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Screen Writings

Genres, Classics, and Aesthetics

Bert Cardullo
 

Screen Writings

Volume 2 of 'Screen Writings' offers close readings of genre films and acknowledged film classics in an attempt to explore both the aesthetics of genre and the definition of 'classic'.

Imprint: Anthem Press
Hardback
ISBN 9781843318378
March 2010 | 210 Pages | 229 x 152mm / 9 x 6 | 12+ images
 
PRICE:  £70.00  /  $115.00  Buy from Amazon.co.uk  Buy from Amazon.com
 
 
9781843318378

About This Book

'Among my contemporaries, the best film critic writing in English in America is Bert Cardullo, and 'Screen Writings' proves why.' —Dan Harper, American film scholar

'A lot of what Bert Cardullo has to say about contemporary world cinema would be interesting to a very wide audience… He is someone with an impressive and stimulating command of the difficult dance of the film review.' —Jerry White, University of Alberta

'Bert Cardullo's articles and reviews are invariably intelligent, original, and highly informed. I have been a sturdy admirer of his work for years; he's a solid writer and an equally solid judge.' Frederick Morgan, American poet

'Screen Writings: Genres, Classics, and Aesthetics' offers close readings of genre films and acknowledged film classics in an attempt to explore both the aesthetics of genre and the definition of  'classic' - as well as the changing perception of so-called classic movies over time. Implicitly theoretical as much as it is unashamedly practical, this book is a model not only of text analysis, but also of the enlightened deployment of cultural studies in the service of film study.  The book includes re-considerations of such classic films as ‘I vitelloni’, ‘Grand Illusion’, ‘Winter Light’, and ‘Tokyo Story’; it features genre examinations of the war film (‘Flags of Our Fathers’ and ‘Letters from Iwo Jima’), farce (‘Some Like It Hot’), the road film (‘The Rain People’), the New York-centered movie (‘Manhattan’), and avant-garde pictures that privilege  narrative (‘3-Iron’ and ‘Eternal Sunshine of the Classic Mind’); and 'Screen Writings: Genres, Classics, and Aesthetics' concludes with a searching investigation of the rise of the New American Cinema during a tumultuous decade of social change - from the late 1960s to the early 1970s.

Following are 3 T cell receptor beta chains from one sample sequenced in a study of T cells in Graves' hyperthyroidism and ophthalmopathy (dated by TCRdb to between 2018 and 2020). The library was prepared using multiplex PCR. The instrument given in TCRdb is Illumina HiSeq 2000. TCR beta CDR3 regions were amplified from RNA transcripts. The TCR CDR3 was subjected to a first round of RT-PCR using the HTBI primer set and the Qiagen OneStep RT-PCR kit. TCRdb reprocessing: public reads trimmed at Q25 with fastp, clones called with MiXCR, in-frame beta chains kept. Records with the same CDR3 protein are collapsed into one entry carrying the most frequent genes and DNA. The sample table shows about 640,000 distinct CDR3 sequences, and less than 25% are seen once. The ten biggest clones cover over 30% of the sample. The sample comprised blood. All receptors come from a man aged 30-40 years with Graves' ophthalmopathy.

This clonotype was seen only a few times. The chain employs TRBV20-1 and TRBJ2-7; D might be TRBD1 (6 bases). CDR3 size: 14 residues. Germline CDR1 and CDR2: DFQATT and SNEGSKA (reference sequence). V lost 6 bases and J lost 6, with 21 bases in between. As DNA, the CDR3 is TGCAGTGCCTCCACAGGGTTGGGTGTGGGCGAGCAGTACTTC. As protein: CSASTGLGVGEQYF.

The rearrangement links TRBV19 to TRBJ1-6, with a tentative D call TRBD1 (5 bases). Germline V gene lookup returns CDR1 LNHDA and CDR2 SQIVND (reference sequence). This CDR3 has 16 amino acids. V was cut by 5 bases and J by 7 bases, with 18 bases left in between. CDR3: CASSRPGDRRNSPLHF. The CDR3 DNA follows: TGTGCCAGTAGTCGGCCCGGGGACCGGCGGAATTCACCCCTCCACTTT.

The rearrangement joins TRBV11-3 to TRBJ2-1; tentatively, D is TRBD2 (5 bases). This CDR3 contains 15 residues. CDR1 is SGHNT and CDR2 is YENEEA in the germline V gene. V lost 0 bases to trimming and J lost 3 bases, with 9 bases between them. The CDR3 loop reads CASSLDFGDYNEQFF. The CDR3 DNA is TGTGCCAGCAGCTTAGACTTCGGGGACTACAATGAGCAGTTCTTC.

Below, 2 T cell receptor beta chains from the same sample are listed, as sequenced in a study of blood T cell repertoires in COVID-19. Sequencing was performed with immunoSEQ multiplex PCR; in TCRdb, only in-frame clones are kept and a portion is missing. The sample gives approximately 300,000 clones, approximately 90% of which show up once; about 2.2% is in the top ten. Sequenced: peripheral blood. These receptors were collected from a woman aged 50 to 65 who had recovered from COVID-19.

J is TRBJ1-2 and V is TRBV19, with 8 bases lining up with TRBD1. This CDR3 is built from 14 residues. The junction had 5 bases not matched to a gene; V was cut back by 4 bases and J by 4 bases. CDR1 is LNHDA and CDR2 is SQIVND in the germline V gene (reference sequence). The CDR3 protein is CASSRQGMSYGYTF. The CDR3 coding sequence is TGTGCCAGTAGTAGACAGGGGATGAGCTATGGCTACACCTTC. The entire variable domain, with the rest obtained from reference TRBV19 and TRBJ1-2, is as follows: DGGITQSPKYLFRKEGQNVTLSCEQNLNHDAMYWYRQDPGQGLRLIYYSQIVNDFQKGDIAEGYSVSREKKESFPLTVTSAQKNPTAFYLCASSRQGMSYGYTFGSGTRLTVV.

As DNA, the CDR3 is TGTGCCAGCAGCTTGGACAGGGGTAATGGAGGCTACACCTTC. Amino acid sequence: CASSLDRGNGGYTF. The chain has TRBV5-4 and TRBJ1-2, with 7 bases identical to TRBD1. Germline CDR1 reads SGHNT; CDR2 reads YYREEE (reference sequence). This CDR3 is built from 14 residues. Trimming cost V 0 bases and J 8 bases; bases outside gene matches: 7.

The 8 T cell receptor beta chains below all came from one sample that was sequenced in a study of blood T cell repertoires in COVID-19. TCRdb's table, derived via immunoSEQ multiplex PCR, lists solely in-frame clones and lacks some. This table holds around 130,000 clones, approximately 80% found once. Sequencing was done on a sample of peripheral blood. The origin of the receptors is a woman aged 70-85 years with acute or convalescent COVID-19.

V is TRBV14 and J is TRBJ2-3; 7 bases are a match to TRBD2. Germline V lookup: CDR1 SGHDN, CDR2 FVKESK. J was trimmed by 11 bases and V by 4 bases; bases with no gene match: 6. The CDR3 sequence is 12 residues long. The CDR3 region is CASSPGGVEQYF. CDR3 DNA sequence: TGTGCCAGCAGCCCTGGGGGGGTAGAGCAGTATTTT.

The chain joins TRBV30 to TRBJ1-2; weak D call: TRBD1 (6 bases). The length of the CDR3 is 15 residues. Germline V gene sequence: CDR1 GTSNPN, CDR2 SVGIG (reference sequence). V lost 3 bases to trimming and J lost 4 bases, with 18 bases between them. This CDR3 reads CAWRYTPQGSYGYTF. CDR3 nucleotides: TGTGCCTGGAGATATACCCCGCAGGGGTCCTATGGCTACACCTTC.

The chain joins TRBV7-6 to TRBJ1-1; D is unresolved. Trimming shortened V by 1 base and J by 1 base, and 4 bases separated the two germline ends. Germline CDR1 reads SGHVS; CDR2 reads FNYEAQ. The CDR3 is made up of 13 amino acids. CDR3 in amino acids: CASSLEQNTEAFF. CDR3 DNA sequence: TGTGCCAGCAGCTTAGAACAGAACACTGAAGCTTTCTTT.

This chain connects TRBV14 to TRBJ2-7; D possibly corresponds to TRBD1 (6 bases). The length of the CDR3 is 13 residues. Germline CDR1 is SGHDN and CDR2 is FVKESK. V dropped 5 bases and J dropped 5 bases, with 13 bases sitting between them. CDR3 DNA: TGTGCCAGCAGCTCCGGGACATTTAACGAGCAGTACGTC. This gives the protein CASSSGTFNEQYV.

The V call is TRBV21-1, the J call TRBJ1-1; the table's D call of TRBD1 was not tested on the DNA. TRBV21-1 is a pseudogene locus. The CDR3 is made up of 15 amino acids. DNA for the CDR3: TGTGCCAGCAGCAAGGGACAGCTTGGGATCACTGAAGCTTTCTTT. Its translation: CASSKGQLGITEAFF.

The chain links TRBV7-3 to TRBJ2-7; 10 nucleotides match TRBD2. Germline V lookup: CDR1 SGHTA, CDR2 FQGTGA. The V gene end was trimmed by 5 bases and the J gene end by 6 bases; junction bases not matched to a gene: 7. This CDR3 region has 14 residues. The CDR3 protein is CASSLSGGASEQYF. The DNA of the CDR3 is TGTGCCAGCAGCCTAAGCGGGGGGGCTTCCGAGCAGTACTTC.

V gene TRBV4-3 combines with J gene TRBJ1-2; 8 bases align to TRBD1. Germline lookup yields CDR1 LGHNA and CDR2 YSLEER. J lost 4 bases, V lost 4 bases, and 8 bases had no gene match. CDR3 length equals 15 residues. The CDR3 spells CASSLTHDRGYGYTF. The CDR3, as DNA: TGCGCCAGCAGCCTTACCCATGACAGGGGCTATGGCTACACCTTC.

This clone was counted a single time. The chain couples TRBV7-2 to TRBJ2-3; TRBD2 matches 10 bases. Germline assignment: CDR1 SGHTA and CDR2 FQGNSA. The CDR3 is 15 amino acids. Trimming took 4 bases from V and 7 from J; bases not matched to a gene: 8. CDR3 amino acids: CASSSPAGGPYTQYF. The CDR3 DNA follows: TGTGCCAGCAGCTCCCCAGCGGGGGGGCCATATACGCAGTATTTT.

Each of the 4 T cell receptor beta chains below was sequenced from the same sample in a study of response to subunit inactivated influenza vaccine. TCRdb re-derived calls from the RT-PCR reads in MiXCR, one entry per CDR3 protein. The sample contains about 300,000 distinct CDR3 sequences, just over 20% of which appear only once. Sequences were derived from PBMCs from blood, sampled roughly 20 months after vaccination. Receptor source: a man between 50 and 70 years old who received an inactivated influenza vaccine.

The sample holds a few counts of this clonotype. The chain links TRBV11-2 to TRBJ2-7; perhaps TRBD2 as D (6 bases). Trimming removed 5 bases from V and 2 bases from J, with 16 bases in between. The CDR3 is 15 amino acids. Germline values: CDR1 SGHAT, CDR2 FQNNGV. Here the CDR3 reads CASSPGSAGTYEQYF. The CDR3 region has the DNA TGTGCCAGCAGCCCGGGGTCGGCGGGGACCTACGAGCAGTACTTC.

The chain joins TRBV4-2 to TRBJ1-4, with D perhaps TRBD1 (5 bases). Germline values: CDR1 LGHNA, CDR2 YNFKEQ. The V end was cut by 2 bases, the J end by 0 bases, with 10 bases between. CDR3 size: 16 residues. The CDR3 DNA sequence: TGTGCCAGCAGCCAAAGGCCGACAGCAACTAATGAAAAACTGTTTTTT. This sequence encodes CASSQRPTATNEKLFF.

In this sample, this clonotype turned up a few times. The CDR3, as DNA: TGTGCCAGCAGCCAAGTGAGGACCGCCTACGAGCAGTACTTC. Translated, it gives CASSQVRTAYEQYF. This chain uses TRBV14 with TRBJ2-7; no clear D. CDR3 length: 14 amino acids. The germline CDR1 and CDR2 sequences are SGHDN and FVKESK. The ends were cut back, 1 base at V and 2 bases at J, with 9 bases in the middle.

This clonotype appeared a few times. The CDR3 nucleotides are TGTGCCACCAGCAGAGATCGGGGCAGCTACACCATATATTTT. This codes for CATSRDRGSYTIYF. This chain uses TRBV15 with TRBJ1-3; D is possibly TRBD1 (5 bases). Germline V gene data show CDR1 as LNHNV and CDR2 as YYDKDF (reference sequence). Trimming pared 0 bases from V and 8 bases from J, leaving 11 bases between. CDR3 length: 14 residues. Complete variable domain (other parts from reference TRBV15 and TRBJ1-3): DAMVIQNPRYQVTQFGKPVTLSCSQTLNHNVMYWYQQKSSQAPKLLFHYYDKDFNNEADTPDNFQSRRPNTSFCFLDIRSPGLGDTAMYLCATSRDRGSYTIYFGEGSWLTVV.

Readership: Aimed at the educated or cultivated moviegoer as well as college students and professors.  In addition to the general or common reader, students and teachers of university-level courses in movie criticism, media studies, international cinema, and independent film ought to find ‘Screen Writings’ enlightening and helpful.

Author Information

Bert Cardullo is Professor and Chair of Media and Communication at the Izmir University of Economics in Turkey.

Table of Contents

List of Illustrations; Introduction: The Film of Value; Part I. Film Genres, Film Classics, and Film Aesthetics; Shooting the City: The Gangster, Manhattanites, and the Movies;Back to the Future, or the Vanguard Meets the Rearguard; Flags and Letters, Men and War; Farce, Dreams, and Desire: Some Like It Hot Re-viewed; Interlude; Switching Genres, or Playing to the Camera, Playing to the House: Stage vs. Screen Acting; On the Road Again: The Road Film and the Two Coppolas; The Coming-of-Age Fim a la Fellini: The Case of I vitelloni; Early vs. Later Bergman: Winter Light and Autumn Sonata Revisited; "Everyone Has His Reasons": Words, Images, and La grande illusion in the Cinema of Jean Renoir; A Passage to Tokyo: The Art of Ozu, Remembered; Through the Looking Glass: The American Art Cinema in an Age of Social Change; Bibliography; Index

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